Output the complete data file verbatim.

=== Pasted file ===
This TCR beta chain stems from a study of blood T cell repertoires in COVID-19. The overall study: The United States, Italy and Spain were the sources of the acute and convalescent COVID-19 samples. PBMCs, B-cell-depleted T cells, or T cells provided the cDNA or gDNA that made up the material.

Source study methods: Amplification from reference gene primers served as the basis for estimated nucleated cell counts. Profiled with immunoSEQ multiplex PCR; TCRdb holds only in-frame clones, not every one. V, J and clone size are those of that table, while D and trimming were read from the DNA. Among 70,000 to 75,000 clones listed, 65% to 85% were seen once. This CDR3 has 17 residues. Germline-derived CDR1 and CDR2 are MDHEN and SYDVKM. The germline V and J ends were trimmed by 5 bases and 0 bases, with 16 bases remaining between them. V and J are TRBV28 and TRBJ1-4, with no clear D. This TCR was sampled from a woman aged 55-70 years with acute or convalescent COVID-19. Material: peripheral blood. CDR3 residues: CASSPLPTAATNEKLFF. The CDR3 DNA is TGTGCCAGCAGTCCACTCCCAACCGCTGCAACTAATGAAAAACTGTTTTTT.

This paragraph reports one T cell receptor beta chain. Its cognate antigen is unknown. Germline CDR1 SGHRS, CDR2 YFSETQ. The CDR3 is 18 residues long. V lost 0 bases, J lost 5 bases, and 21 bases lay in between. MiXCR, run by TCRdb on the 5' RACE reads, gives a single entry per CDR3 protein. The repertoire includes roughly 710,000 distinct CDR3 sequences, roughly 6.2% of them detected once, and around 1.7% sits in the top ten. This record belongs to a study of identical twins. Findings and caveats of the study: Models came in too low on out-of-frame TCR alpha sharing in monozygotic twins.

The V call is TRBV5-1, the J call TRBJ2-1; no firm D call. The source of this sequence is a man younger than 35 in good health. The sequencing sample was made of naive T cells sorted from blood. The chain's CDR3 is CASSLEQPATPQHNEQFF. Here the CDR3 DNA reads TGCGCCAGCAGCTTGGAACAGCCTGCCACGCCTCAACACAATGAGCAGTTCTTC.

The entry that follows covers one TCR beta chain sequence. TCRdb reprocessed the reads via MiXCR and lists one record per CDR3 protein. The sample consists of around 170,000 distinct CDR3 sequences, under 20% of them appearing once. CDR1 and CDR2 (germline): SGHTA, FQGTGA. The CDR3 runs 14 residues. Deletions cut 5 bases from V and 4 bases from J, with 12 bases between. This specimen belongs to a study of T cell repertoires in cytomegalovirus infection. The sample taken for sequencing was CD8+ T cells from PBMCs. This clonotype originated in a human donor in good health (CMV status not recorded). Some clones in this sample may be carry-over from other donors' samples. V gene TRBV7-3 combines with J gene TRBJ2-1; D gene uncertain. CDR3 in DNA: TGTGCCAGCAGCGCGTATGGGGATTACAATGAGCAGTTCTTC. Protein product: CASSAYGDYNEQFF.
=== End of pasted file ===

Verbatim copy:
This TCR beta chain stems from a study of blood T cell repertoires in COVID-19. The overall study: The United States, Italy and Spain were the sources of the acute and convalescent COVID-19 samples. PBMCs, B-cell-depleted T cells, or T cells provided the cDNA or gDNA that made up the material.

Source study methods: Amplification from reference gene primers served as the basis for estimated nucleated cell counts. Profiled with immunoSEQ multiplex PCR; TCRdb holds only in-frame clones, not every one. V, J and clone size are those of that table, while D and trimming were read from the DNA. Among 70,000 to 75,000 clones listed, 65% to 85% were seen once. This CDR3 has 17 residues. Germline-derived CDR1 and CDR2 are MDHEN and SYDVKM. The germline V and J ends were trimmed by 5 bases and 0 bases, with 16 bases remaining between them. V and J are TRBV28 and TRBJ1-4, with no clear D. This TCR was sampled from a woman aged 55-70 years with acute or convalescent COVID-19. Material: peripheral blood. CDR3 residues: CASSPLPTAATNEKLFF. The CDR3 DNA is TGTGCCAGCAGTCCACTCCCAACCGCTGCAACTAATGAAAAACTGTTTTTT.

This paragraph reports one T cell receptor beta chain. Its cognate antigen is unknown. Germline CDR1 SGHRS, CDR2 YFSETQ. The CDR3 is 18 residues long. V lost 0 bases, J lost 5 bases, and 21 bases lay in between. MiXCR, run by TCRdb on the 5' RACE reads, gives a single entry per CDR3 protein. The repertoire includes roughly 710,000 distinct CDR3 sequences, roughly 6.2% of them detected once, and around 1.7% sits in the top ten. This record belongs to a study of identical twins. Findings and caveats of the study: Models came in too low on out-of-frame TCR alpha sharing in monozygotic twins.

The V call is TRBV5-1, the J call TRBJ2-1; no firm D call. The source of this sequence is a man younger than 35 in good health. The sequencing sample was made of naive T cells sorted from blood. The chain's CDR3 is CASSLEQPATPQHNEQFF. Here the CDR3 DNA reads TGCGCCAGCAGCTTGGAACAGCCTGCCACGCCTCAACACAATGAGCAGTTCTTC.

The entry that follows covers one TCR beta chain sequence. TCRdb reprocessed the reads via MiXCR and lists one record per CDR3 protein. The sample consists of around 170,000 distinct CDR3 sequences, under 20% of them appearing once. CDR1 and CDR2 (germline): SGHTA, FQGTGA. The CDR3 runs 14 residues. Deletions cut 5 bases from V and 4 bases from J, with 12 bases between. This specimen belongs to a study of T cell repertoires in cytomegalovirus infection. The sample taken for sequencing was CD8+ T cells from PBMCs. This clonotype originated in a human donor in good health (CMV status not recorded). Some clones in this sample may be carry-over from other donors' samples. V gene TRBV7-3 combines with J gene TRBJ2-1; D gene uncertain. CDR3 in DNA: TGTGCCAGCAGCGCGTATGGGGATTACAATGAGCAGTTCTTC. Protein product: CASSAYGDYNEQFF.